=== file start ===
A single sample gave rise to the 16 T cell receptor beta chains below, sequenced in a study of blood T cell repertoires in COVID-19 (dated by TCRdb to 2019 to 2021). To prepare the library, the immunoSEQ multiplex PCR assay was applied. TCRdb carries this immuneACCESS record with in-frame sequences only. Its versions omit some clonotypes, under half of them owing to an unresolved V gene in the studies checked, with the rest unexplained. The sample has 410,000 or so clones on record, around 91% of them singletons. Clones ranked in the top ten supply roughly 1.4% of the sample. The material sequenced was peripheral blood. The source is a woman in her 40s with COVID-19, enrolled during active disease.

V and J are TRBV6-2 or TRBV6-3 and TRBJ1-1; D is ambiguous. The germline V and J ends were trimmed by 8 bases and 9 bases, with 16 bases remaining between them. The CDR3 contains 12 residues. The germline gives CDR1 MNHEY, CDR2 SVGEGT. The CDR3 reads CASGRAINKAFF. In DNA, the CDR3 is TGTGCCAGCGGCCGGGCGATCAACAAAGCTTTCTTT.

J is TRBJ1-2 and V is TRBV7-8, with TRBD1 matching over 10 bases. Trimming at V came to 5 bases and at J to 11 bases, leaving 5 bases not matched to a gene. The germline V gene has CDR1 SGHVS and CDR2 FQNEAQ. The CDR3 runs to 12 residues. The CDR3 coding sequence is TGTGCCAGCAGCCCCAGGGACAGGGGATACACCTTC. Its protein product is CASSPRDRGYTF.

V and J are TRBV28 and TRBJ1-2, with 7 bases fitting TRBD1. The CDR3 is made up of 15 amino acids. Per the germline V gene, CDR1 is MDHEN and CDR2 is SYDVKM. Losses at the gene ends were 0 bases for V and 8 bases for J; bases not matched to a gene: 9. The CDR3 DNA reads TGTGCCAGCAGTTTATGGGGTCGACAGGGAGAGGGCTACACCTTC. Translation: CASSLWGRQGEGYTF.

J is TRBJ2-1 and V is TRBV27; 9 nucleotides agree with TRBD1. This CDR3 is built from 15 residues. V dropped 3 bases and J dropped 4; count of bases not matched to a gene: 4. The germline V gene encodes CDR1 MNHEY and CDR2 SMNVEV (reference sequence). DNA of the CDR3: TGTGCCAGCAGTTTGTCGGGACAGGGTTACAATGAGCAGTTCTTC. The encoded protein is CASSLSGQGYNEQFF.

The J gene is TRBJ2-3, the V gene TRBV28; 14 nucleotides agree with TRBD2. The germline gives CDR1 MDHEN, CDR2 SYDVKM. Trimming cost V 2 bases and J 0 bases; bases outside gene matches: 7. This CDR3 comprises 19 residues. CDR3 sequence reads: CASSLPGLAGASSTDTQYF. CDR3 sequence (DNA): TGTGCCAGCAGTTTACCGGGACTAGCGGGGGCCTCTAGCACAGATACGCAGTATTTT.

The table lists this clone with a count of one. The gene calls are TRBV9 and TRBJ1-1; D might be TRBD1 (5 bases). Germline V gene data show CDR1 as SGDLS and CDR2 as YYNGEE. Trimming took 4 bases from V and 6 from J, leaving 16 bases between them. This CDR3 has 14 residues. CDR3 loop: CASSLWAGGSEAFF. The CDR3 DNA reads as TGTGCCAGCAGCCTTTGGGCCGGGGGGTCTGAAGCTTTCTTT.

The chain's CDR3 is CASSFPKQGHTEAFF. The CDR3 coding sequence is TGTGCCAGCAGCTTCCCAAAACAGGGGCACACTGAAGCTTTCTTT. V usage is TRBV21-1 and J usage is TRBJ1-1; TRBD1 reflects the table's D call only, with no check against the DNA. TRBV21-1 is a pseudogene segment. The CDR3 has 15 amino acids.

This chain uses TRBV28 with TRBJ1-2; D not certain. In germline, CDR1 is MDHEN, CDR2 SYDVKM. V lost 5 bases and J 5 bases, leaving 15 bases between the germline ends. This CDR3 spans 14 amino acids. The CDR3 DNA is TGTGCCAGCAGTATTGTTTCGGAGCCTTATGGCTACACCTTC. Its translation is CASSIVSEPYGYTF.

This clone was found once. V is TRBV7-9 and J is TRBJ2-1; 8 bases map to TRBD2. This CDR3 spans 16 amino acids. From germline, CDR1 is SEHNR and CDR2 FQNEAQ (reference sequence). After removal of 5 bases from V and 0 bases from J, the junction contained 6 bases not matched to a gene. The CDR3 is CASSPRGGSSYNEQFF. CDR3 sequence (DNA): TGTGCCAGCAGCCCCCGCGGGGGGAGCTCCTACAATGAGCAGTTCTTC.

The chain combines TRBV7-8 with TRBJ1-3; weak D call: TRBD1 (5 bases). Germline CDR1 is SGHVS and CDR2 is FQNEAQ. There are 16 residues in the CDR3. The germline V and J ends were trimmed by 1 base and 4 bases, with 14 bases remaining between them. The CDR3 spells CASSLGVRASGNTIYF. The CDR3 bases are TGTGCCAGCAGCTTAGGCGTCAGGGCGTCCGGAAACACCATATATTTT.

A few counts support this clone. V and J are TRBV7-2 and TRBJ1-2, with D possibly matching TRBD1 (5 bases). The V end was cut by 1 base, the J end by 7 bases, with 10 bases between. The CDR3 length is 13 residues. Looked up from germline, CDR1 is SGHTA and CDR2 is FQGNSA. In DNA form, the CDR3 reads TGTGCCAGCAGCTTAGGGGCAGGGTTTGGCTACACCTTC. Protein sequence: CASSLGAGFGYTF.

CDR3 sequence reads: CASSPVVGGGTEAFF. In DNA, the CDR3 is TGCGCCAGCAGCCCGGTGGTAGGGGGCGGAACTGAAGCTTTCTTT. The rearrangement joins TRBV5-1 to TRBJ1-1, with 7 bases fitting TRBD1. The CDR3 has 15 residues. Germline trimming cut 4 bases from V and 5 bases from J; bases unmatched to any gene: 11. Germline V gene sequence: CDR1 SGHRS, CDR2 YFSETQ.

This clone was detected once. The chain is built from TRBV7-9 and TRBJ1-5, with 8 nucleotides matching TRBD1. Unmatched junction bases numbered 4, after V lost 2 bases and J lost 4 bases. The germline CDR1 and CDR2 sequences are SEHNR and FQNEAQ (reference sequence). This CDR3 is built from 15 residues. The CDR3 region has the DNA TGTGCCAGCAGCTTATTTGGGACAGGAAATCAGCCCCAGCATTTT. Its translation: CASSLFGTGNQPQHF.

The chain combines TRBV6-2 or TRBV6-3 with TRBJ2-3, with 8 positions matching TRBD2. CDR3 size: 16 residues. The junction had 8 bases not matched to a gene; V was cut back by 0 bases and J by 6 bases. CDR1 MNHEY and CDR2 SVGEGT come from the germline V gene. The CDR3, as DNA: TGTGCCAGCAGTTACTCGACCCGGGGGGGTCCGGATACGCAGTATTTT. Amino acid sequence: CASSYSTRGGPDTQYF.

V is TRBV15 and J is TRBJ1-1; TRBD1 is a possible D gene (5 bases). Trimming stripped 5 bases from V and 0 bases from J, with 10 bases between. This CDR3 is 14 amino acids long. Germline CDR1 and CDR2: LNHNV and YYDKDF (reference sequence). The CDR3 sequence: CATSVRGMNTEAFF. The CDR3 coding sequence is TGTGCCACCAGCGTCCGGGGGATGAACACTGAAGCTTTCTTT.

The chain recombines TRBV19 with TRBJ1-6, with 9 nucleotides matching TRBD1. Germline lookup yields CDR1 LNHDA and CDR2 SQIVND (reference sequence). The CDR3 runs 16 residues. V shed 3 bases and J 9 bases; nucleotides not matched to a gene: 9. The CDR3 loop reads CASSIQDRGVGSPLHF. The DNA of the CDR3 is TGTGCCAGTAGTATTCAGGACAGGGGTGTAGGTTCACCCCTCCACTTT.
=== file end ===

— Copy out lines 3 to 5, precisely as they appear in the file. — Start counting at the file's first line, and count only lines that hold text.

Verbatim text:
J is TRBJ1-2 and V is TRBV7-8, with TRBD1 matching over 10 bases. Trimming at V came to 5 bases and at J to 11 bases, leaving 5 bases not matched to a gene. The germline V gene has CDR1 SGHVS and CDR2 FQNEAQ. The CDR3 runs to 12 residues. The CDR3 coding sequence is TGTGCCAGCAGCCCCAGGGACAGGGGATACACCTTC. Its protein product is CASSPRDRGYTF.

V and J are TRBV28 and TRBJ1-2, with 7 bases fitting TRBD1. The CDR3 is made up of 15 amino acids. Per the germline V gene, CDR1 is MDHEN and CDR2 is SYDVKM. Losses at the gene ends were 0 bases for V and 8 bases for J; bases not matched to a gene: 9. The CDR3 DNA reads TGTGCCAGCAGTTTATGGGGTCGACAGGGAGAGGGCTACACCTTC. Translation: CASSLWGRQGEGYTF.

J is TRBJ2-1 and V is TRBV27; 9 nucleotides agree with TRBD1. This CDR3 is built from 15 residues. V dropped 3 bases and J dropped 4; count of bases not matched to a gene: 4. The germline V gene encodes CDR1 MNHEY and CDR2 SMNVEV (reference sequence). DNA of the CDR3: TGTGCCAGCAGTTTGTCGGGACAGGGTTACAATGAGCAGTTCTTC. The encoded protein is CASSLSGQGYNEQFF.